The report found Tokyo “no longer ascendant, but still important.” The authors based their conclusion on two critical factors: “the relative decline of the Japanese economy paired with the simultaneous rise of China (and other emerging economies like Korea).” They found a third critical problem in Japan’s “cultural insularity—something that could have been overlooked when Japan dominated Asia’s economy, but now a severe liability going forward.” Relating this to Seoul, I think that the rise of the behemoth that is China’s economy, the long-term decline in and aging of Korea’s population, and Korea’s cultural insularity will similarly work against Seoul’s ascendancy.
Here’s the special section on Seoul (see Appendix C):
Seoul Makes a Bid
Given the growth of the Korean economy and the expanding footprint of that country’s large conglomerates, Seoul must be considered a de facto global city. Yet, like Tokyo, the Korean capital, although gaining in terms of the number of foreign residents, lacks the demographic diversity of a London or New York; few foreign large companies locate their regional headquarters in Seoul. Due to major global players such as Samsung and Hyundai, Seoul is ranked 4th, tied with Paris, in the total number of Forbes 2000 global headquarters.
“Much has been written about the emergence of powerful new cities, particularly in East Asia, but it is critical not to overlook the enormous power of historical inertia. ‘It is inevitable’, a manager at Shanghai’s Guotai, a large Chinese investment bank, boasted to the Washington Post, ‘ that we will take the US’s place as the world leader.’ Yet, it will be a long time, perhaps decades or even longer, before any city on the Chinese mainland approaches the global influence of the long-established global hubs.”
Although I am happy for the boost in international prestige both the report’s (and Forbes Magazine’s) ranking and underlying criteria represent for Seoul, I can read into them caution for the rest of Korea. A South African magazine’s observation about London’s ranking - why this is flattering, worrisome and deceiving - could easily and even more so apply to Seoul’s:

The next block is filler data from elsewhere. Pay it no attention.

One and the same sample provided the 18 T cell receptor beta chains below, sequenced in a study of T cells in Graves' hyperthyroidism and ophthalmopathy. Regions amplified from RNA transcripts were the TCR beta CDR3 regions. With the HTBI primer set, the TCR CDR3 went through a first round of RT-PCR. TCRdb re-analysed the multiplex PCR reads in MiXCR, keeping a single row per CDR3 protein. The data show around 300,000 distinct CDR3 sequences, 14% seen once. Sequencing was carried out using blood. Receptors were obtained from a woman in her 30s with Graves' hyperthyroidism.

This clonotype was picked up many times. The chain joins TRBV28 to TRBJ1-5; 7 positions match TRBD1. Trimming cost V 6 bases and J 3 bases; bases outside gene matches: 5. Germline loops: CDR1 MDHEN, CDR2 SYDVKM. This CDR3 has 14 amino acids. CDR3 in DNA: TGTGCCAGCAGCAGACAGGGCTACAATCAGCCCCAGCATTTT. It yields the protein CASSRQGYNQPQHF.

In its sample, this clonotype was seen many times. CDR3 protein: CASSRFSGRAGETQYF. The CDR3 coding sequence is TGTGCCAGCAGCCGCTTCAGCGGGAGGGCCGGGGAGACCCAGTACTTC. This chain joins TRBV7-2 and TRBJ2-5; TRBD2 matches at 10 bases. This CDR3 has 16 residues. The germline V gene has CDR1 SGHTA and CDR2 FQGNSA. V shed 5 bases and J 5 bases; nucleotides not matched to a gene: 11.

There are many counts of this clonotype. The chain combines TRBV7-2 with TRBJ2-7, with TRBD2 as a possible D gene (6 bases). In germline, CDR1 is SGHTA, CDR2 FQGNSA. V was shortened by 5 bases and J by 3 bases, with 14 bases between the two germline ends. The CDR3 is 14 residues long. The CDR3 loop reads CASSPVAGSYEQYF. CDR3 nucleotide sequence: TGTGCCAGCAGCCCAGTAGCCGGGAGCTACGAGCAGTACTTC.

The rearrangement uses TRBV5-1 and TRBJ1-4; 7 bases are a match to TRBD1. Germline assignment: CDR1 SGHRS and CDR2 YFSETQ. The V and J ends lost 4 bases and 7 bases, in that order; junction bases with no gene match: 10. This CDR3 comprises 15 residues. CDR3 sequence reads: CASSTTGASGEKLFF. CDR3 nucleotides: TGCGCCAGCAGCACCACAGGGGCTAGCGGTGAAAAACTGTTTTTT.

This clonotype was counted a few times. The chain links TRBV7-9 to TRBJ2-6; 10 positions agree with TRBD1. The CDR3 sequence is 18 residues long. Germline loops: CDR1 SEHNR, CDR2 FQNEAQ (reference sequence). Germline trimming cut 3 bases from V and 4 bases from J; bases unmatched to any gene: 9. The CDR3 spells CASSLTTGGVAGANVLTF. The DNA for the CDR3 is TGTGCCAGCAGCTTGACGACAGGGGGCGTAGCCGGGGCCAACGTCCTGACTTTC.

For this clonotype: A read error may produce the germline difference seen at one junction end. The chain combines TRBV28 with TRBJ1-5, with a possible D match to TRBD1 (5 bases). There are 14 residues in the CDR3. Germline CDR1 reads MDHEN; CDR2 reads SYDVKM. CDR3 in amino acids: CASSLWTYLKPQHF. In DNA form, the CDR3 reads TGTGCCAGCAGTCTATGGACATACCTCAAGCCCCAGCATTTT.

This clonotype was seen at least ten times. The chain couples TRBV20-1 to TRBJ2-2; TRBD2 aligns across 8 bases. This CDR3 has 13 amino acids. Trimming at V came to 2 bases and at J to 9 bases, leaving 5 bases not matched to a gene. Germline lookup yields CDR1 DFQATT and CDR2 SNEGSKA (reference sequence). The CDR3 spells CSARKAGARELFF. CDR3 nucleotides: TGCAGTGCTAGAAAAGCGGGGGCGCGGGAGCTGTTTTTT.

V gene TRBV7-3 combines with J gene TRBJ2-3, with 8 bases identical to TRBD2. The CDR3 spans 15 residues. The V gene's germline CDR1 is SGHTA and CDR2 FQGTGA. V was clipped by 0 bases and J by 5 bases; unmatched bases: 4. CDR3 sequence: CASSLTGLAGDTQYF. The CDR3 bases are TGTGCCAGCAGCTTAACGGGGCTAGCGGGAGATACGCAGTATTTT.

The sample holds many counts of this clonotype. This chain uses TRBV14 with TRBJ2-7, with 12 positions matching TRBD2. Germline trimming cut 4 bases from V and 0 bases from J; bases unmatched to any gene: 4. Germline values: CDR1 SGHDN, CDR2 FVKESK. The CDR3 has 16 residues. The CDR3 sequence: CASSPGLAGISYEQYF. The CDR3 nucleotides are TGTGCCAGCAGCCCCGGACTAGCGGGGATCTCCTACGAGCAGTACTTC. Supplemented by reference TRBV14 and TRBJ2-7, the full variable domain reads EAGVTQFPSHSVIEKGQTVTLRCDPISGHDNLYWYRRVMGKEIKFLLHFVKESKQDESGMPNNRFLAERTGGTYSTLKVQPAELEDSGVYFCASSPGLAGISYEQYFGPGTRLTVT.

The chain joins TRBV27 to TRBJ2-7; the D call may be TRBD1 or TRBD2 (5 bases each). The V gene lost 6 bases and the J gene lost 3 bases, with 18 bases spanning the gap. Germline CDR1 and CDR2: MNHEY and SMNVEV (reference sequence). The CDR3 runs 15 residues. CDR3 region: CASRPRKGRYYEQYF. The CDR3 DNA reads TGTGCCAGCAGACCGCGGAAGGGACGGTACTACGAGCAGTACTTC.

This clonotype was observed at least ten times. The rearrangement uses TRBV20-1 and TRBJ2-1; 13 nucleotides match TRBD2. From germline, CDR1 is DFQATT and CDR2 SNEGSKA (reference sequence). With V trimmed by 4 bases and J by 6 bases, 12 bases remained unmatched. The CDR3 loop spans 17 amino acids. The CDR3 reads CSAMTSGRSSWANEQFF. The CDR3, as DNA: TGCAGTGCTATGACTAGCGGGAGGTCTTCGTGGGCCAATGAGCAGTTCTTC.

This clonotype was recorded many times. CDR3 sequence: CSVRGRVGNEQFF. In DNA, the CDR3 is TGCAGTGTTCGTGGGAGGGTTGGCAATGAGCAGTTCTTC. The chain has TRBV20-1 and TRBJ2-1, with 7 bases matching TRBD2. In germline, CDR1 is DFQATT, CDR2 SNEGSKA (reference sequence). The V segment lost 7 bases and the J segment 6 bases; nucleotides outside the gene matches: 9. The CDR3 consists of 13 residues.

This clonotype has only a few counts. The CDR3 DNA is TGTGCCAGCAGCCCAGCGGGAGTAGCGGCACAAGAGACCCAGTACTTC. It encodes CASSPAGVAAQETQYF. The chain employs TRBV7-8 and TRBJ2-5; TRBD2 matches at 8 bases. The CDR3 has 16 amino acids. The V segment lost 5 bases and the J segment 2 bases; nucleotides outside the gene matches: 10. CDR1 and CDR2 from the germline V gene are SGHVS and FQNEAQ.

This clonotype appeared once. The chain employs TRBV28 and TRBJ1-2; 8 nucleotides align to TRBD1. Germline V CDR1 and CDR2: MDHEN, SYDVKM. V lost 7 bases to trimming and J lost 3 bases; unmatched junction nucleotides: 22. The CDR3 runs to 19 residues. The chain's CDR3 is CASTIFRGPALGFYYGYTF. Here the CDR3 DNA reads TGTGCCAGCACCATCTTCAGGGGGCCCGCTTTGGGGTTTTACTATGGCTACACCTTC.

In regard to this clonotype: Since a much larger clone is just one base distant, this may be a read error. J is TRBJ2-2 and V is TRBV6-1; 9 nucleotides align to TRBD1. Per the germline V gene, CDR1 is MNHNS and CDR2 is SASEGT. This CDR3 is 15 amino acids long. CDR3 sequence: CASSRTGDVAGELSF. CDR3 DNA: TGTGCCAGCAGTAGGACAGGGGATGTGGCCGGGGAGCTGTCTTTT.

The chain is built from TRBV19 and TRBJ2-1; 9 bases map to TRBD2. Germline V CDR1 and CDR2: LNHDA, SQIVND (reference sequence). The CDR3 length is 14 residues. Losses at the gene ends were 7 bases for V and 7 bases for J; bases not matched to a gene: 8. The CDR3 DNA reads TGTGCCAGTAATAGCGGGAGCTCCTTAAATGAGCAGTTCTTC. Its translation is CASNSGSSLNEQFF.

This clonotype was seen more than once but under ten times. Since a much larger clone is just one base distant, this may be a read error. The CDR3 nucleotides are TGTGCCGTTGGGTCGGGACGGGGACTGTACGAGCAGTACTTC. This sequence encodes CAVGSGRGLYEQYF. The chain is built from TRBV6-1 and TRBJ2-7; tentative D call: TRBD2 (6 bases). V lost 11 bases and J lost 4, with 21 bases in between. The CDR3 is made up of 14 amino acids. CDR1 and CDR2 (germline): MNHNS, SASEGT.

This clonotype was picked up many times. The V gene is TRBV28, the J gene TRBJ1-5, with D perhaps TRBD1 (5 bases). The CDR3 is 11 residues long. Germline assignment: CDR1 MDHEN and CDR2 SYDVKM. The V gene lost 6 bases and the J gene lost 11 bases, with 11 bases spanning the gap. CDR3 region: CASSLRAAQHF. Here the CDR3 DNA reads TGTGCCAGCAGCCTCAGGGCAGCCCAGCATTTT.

It’s almost 18 years since Newsweek magazine’s “London Rules” cover trumpeted the triumphs of what came to be dubbed Cool Britannia. Two years after that, though, the magazine ran an “Uncool Britannia” piece illustrating how little of the capital’s glamour had been distributed across the rest of the nation. London as a city-state is great for the capital city, terrible for the rest of the country. There needs to be greater decentralization, even if that saps a little of London’s swagger on the global stage.
Finally, the report, admittedly, ranked cities only by global influence factors and omitted quality of life considerations (you know, things that people rather than governments and global corporations find intrinsically critical):
Other surveys measure different things and weigh factors that we do not consider intrinsically critical. For example, the Mercer Quality of Living Survey and the Monocle Quality of Life Survey are focused on lifestyle in the city. These surveys frequently rank smaller cities such as Vienna (1st in the Mercer survey) and Copenhagen (1st in the Monocle survey) very highly, but these are generally not the most important or dynamic business hubs. It is notable that Monocle’s and The Economist’s headquarters remain in London, despite the city’s low score in quality of life rankings. Clearly, there is a difference between ease of living and economic dynamism.